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Conservatives tighten grip in EU election

Conservatives scored victories in some of Europe’s largest countries, after beating the Socialists in the EU parliamentary elections.

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As Europe’s left failed to make leverage on widespread concerns over the global financial crisis, far right anti immigrant and eurosceptic parties capitalised on the low voter turnout to gain support.

Projected results did not augur well for embattled British Prime Minister Gordon Brown, showing his Labour Party embarrassingly beaten into third place by the United Kingdom Independence Party (Ukip), which wants Britain out of the European Union.

The extreme right-wing British National Party won its first ever European Parliament seat, while Dutch anti-Islamic lawmaker Geert Wilders’ Party for Freedom came second with 17 percent of the vote.

Finland’s nationalist and eurosceptic True Finns party also saw a strong rise in support, with 10 percent of the vote, according to preliminary results.

Socialist parties in power in Britain, Spain and Portugal were punished by their electorates while other left-wing parties in opposition in Germany and France suffered painful losses.

The European People’s Party secured 267 seats, making it the largest group in the 736 member assembly, ahead of the Socialists on 159 seats.

The result gives the EPP nearly as many lawmakers as they had in the last parliament, which was larger with 785 seats. The strong showing also comes despite the British and Czech conservatives deserting the group.

The Liberals came in third with 81 seats followed by the Greens with 54 seats in the parliament, the European Union’s only directly elected institution.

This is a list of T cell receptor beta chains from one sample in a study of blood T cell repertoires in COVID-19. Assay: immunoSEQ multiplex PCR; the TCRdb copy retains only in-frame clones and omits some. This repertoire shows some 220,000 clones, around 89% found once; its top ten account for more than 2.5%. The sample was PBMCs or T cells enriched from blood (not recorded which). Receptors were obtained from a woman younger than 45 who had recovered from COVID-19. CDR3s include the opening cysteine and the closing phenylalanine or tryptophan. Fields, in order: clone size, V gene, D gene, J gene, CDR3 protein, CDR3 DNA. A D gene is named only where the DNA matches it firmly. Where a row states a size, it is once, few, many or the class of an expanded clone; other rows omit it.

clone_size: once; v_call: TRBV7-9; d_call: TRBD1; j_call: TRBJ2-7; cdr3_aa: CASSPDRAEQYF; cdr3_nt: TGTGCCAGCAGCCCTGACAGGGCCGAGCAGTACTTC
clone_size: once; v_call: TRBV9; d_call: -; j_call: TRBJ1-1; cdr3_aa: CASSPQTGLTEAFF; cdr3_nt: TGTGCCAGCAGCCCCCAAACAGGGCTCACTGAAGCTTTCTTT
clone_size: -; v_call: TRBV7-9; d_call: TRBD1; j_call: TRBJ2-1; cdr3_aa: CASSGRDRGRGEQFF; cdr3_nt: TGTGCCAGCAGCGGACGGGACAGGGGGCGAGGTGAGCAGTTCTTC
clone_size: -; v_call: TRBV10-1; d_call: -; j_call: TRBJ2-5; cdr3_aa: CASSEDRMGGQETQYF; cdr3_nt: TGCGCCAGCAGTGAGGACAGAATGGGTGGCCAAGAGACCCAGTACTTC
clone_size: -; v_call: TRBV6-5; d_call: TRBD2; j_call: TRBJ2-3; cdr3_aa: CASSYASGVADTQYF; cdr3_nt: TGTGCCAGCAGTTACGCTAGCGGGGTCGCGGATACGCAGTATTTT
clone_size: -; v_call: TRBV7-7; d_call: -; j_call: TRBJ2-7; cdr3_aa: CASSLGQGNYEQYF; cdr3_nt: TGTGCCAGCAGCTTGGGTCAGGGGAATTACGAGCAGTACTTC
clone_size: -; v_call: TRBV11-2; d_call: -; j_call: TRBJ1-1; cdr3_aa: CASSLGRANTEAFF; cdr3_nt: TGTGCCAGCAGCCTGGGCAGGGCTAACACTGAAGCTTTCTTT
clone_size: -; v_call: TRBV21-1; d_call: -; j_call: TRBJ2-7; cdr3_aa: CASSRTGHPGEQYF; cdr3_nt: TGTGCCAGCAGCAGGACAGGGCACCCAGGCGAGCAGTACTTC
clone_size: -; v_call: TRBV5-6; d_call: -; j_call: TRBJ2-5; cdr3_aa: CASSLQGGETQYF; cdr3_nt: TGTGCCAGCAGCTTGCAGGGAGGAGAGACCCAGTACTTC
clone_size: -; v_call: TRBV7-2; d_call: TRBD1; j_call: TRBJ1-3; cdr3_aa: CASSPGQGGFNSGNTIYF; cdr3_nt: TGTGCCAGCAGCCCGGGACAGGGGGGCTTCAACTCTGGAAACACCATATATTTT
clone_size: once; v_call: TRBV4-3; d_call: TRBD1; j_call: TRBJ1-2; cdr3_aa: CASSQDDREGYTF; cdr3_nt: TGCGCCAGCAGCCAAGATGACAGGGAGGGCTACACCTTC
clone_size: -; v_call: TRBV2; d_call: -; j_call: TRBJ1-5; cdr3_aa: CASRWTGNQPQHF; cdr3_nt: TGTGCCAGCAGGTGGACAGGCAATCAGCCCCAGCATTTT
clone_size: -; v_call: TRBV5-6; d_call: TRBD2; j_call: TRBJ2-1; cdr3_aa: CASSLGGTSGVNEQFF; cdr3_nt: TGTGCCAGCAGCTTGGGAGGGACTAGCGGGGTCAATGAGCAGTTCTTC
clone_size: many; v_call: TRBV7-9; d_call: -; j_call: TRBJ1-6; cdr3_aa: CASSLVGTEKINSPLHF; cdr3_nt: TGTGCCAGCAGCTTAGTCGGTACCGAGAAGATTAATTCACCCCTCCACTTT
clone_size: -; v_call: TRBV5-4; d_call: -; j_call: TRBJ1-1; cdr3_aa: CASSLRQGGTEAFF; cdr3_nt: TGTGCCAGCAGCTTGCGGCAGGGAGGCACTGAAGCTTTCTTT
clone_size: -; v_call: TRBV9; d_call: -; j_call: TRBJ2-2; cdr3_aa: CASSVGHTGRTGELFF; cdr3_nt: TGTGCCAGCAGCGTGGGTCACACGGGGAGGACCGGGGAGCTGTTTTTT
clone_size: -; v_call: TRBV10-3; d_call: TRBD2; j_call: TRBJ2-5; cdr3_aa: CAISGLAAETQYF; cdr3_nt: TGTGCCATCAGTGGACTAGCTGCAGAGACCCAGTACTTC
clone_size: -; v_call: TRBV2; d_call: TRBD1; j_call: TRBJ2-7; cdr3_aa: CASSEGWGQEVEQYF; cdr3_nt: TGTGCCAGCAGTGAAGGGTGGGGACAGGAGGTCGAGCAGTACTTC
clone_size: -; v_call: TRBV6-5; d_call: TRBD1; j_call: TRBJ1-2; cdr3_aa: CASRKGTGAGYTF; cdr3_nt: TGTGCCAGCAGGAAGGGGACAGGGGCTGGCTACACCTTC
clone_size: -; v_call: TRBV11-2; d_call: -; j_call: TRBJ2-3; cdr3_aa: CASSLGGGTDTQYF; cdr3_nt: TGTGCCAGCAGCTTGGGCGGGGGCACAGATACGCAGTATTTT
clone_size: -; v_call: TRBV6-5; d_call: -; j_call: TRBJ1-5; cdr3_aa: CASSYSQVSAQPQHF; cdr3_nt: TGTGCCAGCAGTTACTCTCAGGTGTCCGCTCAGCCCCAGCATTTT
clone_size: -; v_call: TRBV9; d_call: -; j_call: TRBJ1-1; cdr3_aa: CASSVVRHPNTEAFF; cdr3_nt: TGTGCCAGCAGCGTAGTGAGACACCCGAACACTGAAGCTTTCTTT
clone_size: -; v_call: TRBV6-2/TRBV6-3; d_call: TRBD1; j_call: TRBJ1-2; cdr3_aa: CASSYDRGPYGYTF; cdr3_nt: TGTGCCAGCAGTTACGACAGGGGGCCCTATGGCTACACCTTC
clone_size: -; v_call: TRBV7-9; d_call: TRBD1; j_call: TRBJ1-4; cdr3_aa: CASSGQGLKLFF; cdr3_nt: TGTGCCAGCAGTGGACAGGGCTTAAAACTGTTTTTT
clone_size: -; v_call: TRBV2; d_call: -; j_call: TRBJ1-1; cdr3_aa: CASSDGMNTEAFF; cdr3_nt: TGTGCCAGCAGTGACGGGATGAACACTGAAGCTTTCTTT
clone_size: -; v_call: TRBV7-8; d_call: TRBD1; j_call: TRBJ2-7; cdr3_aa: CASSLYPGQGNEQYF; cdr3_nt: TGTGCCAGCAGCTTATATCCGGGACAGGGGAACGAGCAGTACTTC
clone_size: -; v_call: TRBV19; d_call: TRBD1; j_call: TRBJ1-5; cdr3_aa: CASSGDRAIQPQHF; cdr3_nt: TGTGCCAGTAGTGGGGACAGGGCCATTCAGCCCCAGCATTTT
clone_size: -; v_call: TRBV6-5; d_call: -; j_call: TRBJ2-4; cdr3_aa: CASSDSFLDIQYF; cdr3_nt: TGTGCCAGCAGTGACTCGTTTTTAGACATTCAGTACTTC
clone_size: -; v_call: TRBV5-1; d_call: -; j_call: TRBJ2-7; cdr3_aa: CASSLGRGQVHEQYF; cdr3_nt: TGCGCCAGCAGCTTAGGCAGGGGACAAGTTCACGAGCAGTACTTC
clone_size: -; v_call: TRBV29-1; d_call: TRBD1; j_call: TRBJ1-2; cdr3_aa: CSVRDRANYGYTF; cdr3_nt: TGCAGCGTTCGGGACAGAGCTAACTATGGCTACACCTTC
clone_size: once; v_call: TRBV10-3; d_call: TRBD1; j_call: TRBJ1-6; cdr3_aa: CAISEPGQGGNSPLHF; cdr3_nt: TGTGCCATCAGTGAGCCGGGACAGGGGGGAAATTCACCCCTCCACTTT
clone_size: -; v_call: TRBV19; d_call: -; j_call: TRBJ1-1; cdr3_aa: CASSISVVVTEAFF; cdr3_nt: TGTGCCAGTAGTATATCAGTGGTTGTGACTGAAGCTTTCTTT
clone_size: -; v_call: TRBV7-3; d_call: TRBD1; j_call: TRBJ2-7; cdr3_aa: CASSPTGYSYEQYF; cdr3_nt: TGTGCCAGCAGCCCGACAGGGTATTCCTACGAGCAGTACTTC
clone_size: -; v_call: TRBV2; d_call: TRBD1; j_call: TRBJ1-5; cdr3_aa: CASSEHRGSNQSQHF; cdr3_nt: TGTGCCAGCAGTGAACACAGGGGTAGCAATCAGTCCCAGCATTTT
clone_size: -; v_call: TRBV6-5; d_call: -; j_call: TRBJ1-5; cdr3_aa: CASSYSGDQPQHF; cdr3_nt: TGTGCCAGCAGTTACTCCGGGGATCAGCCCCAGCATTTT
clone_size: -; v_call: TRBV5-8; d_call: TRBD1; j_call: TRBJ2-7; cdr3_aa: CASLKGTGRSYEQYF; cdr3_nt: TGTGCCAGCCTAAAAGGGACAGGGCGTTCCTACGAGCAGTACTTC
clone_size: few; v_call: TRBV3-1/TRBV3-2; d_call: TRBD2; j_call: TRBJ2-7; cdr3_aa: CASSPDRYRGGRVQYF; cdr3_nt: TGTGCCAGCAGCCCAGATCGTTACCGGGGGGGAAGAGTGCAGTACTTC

Some 388 million people were eligible to vote in the world’s biggest trans-national elections which were spread over four days.

Turnout slumped to 43.6 percent, down from 45.5 percent in 2004 and the lowest rate ever.

“The turnout compared to 2004 shows that this is not the time for complacency,” European Commission chief Jose Manuel Barroso said, urging national governments to play a more visible EU role.

“It’s a sad evening for social democracy in Europe. We are particularly disappointed, (it is) a bitter evening for us,” said the head of the Socialist bloc, German lawmaker Martin Schulz.

In Britain, Brown’s ruling Labour Party was braced for a drubbing which will add to pressure on his leadership after a week of political turmoil.

In Germany, Chancellor Angela Merkel’s conservatives came out on top, trouncing her centre-left rivals in what was seen as a dry run for September’s general election.

French President Nicolas Sarkozy’s right-wing UMP party romped home with 28 percent of the vote, leaving the opposition Socialists trailing with only 16.8 percent, barely ahead of the Greens.

Italy’s scandal-plagued centre-right Prime Minister Silvio Berlusconi rode the wave, holding his lead with 35 percent of the vote.

Spain’s opposition conservatives beat the ruling Socialists, with the opposition Popular Party getting 42 percent against 38 percent for Prime Minister Jose Luis Rodriguez Zapatero’s party.